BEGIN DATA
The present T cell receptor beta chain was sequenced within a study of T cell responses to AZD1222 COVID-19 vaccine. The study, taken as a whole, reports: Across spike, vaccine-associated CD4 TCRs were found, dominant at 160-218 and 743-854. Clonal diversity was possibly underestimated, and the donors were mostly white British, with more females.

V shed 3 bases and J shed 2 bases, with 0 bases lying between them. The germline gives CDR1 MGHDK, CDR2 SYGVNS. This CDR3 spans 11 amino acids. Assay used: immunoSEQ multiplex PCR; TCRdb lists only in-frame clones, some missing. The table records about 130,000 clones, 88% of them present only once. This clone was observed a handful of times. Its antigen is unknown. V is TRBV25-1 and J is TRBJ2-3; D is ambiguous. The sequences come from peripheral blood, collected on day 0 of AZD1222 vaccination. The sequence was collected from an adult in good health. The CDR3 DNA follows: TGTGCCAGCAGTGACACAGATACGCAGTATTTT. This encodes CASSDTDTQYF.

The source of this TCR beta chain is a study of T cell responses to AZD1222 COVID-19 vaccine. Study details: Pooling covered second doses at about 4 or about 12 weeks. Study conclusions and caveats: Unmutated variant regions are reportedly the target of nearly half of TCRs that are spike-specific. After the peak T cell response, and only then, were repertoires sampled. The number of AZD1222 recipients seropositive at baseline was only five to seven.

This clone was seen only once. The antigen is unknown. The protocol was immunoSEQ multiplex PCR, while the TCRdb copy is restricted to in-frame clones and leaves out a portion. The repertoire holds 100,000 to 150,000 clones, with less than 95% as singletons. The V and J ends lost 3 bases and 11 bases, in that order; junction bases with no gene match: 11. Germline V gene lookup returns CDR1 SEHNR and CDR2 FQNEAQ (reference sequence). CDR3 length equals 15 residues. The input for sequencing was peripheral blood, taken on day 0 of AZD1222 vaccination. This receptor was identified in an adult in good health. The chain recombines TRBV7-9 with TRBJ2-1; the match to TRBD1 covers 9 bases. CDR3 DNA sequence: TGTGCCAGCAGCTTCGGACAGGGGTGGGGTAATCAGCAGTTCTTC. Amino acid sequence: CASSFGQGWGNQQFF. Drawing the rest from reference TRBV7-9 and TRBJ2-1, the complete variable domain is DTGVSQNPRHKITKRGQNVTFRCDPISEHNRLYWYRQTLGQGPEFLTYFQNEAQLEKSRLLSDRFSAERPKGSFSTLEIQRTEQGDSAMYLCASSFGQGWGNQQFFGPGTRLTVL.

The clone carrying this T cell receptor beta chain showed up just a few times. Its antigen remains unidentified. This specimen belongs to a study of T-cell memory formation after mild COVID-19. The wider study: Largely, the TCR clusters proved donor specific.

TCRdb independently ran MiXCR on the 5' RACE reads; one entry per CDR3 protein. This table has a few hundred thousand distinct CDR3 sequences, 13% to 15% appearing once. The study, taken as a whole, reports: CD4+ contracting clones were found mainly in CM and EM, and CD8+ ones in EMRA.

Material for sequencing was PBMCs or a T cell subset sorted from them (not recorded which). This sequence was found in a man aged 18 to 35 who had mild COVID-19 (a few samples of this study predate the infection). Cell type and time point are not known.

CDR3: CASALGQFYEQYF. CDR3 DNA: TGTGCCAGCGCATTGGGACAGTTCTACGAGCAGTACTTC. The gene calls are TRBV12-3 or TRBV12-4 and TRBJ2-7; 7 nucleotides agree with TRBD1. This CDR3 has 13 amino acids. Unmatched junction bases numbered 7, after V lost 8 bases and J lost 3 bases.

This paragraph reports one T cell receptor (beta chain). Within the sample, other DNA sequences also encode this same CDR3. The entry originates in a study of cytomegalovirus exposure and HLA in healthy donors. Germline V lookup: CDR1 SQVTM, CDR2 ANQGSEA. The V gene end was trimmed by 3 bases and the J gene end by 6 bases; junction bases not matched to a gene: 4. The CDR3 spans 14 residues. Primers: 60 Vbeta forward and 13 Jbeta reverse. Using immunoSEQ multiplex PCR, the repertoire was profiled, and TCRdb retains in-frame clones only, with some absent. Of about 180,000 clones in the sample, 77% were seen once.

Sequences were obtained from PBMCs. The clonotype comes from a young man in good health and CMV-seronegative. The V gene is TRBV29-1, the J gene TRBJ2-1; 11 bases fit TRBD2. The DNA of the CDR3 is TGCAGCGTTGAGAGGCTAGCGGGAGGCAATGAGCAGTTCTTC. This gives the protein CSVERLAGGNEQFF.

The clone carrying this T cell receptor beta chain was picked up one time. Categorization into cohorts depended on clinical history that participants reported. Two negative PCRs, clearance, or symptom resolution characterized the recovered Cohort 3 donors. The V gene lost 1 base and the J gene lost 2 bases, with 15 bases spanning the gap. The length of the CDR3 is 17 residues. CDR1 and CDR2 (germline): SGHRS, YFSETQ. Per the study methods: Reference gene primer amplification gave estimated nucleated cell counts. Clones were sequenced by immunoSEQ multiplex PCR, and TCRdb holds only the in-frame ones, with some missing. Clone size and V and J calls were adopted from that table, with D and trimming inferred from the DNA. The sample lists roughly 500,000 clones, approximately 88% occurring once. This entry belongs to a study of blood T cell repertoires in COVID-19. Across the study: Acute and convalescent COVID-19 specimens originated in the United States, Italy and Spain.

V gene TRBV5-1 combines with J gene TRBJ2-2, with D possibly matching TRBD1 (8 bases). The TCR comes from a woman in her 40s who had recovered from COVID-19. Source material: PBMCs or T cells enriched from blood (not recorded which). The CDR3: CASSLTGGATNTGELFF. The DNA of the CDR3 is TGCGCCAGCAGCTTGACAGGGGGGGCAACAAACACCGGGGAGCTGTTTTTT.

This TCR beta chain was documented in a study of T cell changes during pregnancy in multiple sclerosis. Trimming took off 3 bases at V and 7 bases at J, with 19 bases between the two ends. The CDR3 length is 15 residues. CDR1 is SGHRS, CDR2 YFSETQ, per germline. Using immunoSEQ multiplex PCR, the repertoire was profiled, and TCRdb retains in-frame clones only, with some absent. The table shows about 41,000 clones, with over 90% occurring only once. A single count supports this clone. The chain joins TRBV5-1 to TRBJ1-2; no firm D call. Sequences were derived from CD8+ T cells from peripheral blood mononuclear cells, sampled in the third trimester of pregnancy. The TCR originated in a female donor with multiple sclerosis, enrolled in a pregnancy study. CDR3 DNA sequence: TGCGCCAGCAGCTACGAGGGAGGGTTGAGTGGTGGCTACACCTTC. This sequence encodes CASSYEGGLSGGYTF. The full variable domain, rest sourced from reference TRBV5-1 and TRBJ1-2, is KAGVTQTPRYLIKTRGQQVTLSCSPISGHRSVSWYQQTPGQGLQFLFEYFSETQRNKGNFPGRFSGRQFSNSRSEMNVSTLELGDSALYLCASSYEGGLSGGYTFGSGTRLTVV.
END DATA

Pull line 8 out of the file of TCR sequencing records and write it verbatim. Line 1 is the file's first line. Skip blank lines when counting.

CDR3: CASALGQFYEQYF. CDR3 DNA: TGTGCCAGCGCATTGGGACAGTTCTACGAGCAGTACTTC. The gene calls are TRBV12-3 or TRBV12-4 and TRBJ2-7; 7 nucleotides agree with TRBD1. This CDR3 has 13 amino acids. Unmatched junction bases numbered 7, after V lost 8 bases and J lost 3 bases.